**From:** Tennessee Leeuwenburg (*tennessee@tennessee.id.au*)

**Date:** Mon Feb 05 2007 - 23:20:40 MST

**Next message:**Mitchell Porter: "Re: Optimality of using probability"**Previous message:**Eliezer S. Yudkowsky: "Re: Optimality of using probability"**In reply to:**Eliezer S. Yudkowsky: "Re: Optimality of using probability"**Next in thread:**Mitchell Porter: "Re: Optimality of using probability"**Messages sorted by:**[ date ] [ thread ] [ subject ] [ author ] [ attachment ]

Bayesian reasoning seems straightforward enough. Assuming it's the best

method of reasoning, perhaps each agent doesn't need tailored reasoning

abilities, but rather a tailored ontology.

Cheers,

-T

On 2/6/07, Eliezer S. Yudkowsky <sentience@pobox.com> wrote:

*>
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*> Mitchell Porter wrote:
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*> >
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*> > If you the programmer ('you' being an AI, I assume) already have the
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*> > concept of probability, and you can prove that a possible program will
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*> > estimate probabilities more accurately than you do, you should be able
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*> > to prove that it would provide an increase in utility, to a degree
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*> > depending on the superiority of its estimates and the structure of
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*> > your utility function. (A trivial observation, but that's usually where
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*> > you have to start.)
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*>
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*> Mitch, I haven't found that problem to be trivial if one seeks a precise
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*> demonstration. I say "precise demonstration", rather than "formal
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*> proof", because formal proof often carries the connotation of
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*> first-order logic, which is not necessarily what I'm looking for. But a
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*> line of reasoning that an AI itself carries out will have some exact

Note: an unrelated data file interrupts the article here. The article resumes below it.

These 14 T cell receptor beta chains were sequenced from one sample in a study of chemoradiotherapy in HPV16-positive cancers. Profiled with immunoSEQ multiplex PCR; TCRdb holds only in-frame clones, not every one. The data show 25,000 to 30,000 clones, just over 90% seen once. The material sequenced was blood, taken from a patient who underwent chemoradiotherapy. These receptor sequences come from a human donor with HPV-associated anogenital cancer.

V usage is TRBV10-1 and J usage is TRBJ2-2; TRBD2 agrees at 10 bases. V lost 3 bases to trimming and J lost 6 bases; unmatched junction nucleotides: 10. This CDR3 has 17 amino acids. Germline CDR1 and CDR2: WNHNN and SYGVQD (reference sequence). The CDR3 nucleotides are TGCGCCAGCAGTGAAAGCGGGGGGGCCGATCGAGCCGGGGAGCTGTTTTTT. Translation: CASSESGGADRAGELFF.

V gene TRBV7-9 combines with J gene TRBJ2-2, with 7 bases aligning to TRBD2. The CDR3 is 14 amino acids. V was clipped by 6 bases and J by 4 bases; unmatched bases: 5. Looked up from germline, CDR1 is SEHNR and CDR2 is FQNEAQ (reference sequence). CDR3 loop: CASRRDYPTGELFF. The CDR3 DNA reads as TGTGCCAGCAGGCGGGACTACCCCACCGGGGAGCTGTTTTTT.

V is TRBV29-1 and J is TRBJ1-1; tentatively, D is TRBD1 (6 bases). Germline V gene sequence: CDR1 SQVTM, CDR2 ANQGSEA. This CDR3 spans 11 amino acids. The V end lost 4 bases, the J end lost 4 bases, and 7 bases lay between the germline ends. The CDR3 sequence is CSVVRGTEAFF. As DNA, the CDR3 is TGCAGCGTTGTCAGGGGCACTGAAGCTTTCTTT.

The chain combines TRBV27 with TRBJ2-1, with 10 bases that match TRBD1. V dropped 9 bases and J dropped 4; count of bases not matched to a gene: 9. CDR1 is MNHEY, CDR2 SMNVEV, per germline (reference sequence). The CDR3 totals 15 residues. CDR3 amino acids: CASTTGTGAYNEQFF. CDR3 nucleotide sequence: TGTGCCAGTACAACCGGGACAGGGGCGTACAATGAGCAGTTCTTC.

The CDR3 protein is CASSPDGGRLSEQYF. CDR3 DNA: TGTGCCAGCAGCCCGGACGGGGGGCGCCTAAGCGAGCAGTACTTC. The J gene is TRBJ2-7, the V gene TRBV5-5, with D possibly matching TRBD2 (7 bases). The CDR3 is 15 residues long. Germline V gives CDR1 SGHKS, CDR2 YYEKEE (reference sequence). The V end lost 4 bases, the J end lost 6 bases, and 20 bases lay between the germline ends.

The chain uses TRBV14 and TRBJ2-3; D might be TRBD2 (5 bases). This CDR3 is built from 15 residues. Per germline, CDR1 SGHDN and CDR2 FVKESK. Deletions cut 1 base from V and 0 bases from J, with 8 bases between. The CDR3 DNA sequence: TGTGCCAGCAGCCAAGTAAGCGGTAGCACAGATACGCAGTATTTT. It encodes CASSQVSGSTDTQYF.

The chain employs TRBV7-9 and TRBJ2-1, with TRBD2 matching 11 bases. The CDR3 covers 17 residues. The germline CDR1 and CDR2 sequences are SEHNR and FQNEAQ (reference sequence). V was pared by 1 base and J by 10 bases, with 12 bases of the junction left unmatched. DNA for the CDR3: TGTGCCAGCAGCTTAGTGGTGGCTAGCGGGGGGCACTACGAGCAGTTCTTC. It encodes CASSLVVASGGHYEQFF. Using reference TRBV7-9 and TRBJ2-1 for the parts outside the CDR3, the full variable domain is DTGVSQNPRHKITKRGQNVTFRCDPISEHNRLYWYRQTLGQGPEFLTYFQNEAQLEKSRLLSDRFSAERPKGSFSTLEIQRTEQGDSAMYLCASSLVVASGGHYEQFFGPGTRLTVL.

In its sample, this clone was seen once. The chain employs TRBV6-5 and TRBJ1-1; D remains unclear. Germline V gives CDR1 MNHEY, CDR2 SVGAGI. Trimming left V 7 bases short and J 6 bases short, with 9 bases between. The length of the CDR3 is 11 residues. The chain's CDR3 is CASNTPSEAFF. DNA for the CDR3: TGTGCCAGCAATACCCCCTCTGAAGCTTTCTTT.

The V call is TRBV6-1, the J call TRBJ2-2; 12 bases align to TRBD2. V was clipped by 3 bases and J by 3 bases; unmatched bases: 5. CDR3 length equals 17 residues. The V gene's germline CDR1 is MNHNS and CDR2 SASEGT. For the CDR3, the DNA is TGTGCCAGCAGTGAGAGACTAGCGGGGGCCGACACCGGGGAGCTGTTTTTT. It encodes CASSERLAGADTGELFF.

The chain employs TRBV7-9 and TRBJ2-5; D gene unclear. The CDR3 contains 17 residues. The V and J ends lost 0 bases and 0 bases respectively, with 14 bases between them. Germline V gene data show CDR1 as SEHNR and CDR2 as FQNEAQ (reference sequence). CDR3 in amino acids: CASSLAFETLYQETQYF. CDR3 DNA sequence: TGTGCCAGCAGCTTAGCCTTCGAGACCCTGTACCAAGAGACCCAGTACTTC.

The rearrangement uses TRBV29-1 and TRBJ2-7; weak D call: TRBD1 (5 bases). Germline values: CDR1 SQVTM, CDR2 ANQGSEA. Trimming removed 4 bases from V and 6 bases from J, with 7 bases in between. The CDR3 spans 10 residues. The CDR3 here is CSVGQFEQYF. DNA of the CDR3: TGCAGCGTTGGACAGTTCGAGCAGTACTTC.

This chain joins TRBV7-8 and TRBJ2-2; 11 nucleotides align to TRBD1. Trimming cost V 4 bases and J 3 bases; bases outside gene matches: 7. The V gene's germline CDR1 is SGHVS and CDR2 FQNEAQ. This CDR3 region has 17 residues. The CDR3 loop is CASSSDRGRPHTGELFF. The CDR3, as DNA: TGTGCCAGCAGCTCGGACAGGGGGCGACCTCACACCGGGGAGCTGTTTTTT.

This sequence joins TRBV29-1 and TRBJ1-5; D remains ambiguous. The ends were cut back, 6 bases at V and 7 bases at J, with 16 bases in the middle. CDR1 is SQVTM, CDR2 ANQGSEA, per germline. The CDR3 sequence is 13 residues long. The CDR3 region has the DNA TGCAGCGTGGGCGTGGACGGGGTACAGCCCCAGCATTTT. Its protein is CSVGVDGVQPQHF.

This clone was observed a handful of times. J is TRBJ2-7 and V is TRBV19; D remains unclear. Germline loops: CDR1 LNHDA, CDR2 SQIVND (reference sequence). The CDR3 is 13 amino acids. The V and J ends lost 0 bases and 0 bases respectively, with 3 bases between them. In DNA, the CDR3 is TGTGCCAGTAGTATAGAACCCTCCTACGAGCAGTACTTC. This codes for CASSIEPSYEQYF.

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*> particular representation and this is what I mean by "precise". What
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*> exactly does it mean for an AI to believe that a program, a collection
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*> of ones and zeroes, "estimates probabilities" "more accurately" than
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*> does the AI? And how does the AI use this belief to choose that the
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*> expected utility of running its program is ordinally greater than the
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*> expected utility of the AI exerting direct control? For simple cases -
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*> where the statistical structure of the environment is known, so that you
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*> could calculate the probabilities yourself given the same sensory
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*> observations as the program - this can be argued precisely by summing
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*> over all probable observations. What if you can't do the exact sum?
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*> How would you make the demonstration precise enough for an AI to walk
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*> through it, let alone independently discover it?
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*>
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*> *Intuitively* the argument is clear enough, I agree.
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*>
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*> --
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*> Eliezer S. Yudkowsky http://intelligence.org/
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*> Research Fellow, Singularity Institute for Artificial Intelligence
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*>
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